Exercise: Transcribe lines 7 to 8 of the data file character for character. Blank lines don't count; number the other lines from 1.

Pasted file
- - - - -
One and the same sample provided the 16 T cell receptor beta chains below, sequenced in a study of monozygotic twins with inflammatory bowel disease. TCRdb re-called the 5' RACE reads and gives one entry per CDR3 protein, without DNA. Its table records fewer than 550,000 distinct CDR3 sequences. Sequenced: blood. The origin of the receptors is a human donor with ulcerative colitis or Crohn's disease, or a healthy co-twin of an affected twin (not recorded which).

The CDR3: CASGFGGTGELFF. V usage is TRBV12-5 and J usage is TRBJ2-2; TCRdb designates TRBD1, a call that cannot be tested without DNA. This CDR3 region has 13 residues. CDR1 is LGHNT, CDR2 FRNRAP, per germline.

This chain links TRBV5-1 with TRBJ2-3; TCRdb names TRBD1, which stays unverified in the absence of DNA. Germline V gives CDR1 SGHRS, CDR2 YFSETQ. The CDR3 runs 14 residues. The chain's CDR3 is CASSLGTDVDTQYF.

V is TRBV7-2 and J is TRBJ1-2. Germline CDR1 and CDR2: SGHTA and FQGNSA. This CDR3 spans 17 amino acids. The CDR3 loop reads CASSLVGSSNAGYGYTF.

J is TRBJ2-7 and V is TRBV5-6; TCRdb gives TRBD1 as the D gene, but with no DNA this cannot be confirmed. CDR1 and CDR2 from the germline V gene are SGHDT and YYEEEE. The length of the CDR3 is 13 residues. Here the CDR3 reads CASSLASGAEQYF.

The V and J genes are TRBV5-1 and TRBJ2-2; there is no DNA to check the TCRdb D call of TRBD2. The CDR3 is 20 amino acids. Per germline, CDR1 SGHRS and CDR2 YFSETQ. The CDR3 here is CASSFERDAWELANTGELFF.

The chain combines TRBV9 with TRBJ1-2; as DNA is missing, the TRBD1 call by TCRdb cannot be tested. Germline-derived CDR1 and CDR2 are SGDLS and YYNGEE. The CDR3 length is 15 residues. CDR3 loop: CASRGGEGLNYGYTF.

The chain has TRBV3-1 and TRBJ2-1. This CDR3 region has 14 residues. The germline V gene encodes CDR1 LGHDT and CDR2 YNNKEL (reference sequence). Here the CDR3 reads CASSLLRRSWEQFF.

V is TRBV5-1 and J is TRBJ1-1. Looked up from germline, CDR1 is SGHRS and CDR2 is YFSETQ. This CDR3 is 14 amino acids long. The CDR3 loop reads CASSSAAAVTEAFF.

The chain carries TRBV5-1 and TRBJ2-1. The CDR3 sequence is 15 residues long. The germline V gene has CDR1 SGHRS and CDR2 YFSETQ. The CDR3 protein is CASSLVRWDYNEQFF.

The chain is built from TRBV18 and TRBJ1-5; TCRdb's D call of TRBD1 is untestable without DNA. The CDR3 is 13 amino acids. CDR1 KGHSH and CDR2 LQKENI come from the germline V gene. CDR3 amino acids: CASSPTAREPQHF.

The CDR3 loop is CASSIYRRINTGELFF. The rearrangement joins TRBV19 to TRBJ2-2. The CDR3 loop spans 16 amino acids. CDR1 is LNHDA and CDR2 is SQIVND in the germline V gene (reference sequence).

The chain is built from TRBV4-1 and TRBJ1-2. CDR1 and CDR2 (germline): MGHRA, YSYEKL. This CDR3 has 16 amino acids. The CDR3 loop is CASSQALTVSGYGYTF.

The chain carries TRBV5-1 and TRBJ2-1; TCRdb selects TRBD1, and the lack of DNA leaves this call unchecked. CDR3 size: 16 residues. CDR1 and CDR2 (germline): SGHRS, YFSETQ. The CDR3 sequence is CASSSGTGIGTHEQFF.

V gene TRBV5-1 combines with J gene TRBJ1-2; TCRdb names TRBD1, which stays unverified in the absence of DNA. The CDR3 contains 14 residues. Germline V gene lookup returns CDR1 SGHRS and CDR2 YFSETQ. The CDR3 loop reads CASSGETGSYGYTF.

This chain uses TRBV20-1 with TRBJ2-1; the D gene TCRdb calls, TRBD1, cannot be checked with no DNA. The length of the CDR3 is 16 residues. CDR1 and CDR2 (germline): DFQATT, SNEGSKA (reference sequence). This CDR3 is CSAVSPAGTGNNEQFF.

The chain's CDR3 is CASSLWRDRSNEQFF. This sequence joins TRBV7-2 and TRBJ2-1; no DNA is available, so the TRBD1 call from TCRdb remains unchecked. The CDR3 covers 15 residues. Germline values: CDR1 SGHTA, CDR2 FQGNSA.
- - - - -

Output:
The chain combines TRBV9 with TRBJ1-2; as DNA is missing, the TRBD1 call by TCRdb cannot be tested. Germline-derived CDR1 and CDR2 are SGDLS and YYNGEE. The CDR3 length is 15 residues. CDR3 loop: CASRGGEGLNYGYTF.

The chain has TRBV3-1 and TRBJ2-1. This CDR3 region has 14 residues. The germline V gene encodes CDR1 LGHDT and CDR2 YNNKEL (reference sequence). Here the CDR3 reads CASSLLRRSWEQFF.